Danone shares up on takeover report for €44bn firm

Shares in French food group Danone rose after the New York Post newspaper said in a report over the weekend that Danone could be a takeover target.

Danone’s shares were up 1.5% at one stage, valuing the company at around €44.2bn and putting them among the top performers on France’s CAC-40 market index. The shares have now risen 9.5% this year. The New York Post cited a stock market tipster as saying “someone is going to buy Danone”, with the tipster adding that “Danone could be bought by a Kraft or a Coke (KO.N), and the French government would allow it”.

A spokeswoman for Danone, the world’s largest yoghurt maker whose brands include Actimel and Activia, said the company had no comment to make on the report. Meriem Mokdad, fund manager at Roche Brune Asset Management, said that while Kraft and Coca-Cola were able to make a move on Danone, she remained cautious about the report. “Those two companies have the means of launching a bid for Danone, but nevertheless we remain quite wary about this rumour and will wait to see if any more details or developments emerge,” said Ms Mokdad, whose firm owns Danone shares.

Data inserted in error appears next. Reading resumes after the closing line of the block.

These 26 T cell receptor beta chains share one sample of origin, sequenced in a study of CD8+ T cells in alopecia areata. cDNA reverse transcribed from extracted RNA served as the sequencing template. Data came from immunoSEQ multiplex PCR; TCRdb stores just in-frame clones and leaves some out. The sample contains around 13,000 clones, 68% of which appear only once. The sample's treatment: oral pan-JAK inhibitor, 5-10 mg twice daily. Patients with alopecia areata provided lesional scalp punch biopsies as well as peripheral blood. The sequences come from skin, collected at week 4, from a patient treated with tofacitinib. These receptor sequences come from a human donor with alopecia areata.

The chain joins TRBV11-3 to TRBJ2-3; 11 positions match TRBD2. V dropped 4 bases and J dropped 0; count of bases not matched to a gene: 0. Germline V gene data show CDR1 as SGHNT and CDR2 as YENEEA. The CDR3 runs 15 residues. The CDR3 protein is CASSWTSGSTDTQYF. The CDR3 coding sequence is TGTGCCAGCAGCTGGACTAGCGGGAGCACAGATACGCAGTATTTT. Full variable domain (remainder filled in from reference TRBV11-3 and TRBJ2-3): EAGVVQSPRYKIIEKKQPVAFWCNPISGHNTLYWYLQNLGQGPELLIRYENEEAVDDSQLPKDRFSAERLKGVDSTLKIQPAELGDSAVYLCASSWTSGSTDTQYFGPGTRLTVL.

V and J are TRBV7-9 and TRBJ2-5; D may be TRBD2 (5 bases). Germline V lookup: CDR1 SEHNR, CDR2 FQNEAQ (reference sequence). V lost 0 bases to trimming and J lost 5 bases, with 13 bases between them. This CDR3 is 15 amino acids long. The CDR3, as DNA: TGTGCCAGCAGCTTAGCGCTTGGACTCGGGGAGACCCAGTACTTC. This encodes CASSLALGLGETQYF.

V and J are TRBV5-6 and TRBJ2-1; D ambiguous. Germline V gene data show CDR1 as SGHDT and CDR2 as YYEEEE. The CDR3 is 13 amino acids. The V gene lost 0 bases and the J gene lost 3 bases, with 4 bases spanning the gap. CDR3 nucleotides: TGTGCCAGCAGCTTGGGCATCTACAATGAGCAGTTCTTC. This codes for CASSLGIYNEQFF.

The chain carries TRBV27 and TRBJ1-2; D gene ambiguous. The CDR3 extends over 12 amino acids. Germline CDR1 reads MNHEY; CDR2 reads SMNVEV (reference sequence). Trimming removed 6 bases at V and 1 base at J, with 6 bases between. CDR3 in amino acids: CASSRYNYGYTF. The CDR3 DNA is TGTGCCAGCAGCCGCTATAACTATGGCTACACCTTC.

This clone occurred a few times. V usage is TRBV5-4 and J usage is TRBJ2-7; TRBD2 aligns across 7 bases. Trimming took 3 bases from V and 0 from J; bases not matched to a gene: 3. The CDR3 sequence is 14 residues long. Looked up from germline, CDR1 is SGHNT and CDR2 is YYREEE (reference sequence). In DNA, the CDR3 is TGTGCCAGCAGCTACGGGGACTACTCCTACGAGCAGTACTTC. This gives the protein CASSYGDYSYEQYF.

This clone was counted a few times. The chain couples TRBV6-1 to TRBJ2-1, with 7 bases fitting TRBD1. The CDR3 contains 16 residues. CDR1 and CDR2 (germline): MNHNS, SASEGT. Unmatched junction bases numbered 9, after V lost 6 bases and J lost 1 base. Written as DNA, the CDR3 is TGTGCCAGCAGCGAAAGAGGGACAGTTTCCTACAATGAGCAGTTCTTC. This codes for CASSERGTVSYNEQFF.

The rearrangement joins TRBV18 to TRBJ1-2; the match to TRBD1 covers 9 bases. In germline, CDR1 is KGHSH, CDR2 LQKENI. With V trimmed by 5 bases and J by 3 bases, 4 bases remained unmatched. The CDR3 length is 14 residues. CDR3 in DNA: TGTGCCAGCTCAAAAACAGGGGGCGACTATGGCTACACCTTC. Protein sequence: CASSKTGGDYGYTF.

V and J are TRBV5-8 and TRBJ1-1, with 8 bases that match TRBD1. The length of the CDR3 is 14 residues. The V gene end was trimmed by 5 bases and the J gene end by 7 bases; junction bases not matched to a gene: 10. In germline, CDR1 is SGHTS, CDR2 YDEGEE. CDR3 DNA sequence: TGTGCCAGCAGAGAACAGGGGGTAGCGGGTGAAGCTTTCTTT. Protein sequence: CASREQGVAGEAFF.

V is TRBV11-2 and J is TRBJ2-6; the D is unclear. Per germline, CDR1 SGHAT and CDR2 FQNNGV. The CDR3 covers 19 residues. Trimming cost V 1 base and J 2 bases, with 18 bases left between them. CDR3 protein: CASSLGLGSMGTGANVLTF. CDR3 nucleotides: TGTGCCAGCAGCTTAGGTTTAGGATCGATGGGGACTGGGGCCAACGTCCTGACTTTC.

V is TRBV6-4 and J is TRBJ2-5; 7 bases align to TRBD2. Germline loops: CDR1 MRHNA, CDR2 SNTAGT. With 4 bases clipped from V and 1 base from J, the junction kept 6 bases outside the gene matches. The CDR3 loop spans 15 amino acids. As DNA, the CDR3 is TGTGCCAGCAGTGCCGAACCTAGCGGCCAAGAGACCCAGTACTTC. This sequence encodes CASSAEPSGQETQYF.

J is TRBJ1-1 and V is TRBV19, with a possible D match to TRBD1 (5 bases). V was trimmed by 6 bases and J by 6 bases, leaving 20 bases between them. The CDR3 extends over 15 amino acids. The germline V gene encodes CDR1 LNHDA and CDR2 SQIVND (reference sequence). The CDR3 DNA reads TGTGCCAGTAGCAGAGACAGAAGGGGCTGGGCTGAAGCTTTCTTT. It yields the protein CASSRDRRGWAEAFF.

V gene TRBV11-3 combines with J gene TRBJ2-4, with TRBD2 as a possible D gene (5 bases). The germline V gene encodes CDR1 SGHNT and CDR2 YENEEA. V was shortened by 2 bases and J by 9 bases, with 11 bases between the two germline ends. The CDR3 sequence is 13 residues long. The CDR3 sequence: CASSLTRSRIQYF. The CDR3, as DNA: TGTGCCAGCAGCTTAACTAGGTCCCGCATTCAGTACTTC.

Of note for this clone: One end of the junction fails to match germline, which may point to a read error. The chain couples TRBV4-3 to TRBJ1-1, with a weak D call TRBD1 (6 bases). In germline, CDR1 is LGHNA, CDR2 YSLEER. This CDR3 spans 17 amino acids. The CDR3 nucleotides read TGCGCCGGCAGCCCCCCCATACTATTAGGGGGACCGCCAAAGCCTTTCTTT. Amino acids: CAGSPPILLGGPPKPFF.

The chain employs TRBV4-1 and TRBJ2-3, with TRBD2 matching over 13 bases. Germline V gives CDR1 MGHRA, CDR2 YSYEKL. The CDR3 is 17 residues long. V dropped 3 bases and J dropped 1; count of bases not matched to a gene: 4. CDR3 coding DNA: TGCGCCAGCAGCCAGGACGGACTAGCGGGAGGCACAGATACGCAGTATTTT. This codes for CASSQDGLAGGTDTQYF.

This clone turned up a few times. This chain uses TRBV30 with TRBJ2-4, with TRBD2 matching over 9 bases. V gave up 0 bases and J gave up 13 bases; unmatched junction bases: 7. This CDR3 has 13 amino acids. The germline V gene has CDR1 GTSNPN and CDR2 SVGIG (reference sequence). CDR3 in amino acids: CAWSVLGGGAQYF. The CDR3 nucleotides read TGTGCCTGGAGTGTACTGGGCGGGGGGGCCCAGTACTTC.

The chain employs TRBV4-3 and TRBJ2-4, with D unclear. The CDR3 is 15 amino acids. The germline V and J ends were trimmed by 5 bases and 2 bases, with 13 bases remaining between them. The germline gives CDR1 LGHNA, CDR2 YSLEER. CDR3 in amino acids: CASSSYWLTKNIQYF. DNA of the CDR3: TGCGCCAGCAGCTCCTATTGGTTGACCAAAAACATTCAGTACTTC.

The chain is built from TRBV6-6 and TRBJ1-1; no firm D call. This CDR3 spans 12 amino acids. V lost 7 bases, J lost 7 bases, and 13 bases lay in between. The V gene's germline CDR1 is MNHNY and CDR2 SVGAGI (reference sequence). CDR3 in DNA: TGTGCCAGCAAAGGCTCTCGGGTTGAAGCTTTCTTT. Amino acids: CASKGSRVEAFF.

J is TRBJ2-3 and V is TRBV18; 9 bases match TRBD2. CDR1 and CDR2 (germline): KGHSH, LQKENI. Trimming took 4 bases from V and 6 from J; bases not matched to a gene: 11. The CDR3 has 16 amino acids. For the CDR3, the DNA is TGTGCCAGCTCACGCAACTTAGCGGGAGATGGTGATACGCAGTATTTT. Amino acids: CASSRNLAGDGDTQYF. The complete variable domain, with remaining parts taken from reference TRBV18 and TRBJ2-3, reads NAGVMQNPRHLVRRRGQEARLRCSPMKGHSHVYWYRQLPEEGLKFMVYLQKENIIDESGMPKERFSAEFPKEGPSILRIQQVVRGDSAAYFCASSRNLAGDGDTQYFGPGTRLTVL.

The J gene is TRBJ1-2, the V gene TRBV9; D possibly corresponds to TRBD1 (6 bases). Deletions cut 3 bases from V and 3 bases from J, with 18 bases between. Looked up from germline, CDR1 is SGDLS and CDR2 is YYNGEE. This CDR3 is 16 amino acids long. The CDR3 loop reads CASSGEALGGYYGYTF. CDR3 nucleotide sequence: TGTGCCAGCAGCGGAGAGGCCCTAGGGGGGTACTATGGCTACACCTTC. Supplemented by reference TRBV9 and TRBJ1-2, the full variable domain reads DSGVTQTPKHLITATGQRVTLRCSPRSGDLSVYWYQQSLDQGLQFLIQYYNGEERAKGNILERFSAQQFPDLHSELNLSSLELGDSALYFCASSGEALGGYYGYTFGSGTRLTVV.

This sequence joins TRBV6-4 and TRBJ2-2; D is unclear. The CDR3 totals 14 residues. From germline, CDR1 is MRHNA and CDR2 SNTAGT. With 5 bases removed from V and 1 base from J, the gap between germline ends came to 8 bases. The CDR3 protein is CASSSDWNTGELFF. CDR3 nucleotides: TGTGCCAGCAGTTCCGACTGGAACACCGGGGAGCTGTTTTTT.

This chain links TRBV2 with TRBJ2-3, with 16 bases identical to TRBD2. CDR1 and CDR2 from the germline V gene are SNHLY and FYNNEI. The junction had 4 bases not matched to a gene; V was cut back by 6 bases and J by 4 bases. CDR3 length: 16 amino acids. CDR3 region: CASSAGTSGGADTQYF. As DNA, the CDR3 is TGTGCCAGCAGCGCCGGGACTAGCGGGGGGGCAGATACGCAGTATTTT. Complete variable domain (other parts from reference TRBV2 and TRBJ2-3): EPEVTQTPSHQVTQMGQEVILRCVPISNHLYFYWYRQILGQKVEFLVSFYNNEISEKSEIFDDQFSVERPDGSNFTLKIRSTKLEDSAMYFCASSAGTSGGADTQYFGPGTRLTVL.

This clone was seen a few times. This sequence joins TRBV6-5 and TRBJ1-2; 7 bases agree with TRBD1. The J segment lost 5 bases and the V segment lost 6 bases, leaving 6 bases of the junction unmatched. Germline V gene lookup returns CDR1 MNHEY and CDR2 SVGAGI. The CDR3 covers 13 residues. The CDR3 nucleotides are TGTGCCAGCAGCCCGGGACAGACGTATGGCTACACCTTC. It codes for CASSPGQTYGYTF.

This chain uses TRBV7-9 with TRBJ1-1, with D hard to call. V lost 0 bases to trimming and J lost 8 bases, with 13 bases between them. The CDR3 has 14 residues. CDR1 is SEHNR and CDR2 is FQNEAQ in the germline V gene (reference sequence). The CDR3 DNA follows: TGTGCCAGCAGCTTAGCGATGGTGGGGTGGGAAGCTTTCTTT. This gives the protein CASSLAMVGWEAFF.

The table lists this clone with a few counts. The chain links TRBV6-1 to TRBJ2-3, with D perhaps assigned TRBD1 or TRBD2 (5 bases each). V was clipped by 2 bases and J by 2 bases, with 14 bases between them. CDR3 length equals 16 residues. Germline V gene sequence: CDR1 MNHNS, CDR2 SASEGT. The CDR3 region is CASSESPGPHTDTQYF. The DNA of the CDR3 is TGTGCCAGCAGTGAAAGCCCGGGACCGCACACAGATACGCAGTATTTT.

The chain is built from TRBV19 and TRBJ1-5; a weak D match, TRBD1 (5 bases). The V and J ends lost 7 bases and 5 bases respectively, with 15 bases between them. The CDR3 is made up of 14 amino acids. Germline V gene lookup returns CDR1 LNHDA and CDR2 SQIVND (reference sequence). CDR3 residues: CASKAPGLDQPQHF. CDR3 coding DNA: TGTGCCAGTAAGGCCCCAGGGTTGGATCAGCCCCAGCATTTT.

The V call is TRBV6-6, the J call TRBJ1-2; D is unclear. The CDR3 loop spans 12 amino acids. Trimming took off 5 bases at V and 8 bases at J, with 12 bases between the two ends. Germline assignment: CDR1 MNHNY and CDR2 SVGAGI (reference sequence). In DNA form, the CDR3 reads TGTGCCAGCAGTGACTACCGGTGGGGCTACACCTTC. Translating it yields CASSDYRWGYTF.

Brendan McDermid Benoit de Broissia, fund manager at Paris-based investment firm Keren Finance, which also holds Danone stock, said Danone was a “usual suspect” for bid speculation given consolidation activity within the industry, but also noted that the New York Post article was lacking in details.

Earlier this year Kraft Heinz abandoned its attempt to buy Unilever after its €121bn approach met with stiff resistance, while Danone has been on the takeover trail itself, buying US organic food producer WhiteWave this year. French governments have traditionally sought to prevent their leading companies from being taken over by foreign rivals. In 2005, France dashed to the support of Danone in the face of a rumoured bid from Pepsi, which never materialised.

Danone said last month that it expected sales growth to accelerate in the second half of the year after challenging conditions in Europe and North America hit its dairy business in the second quarter.


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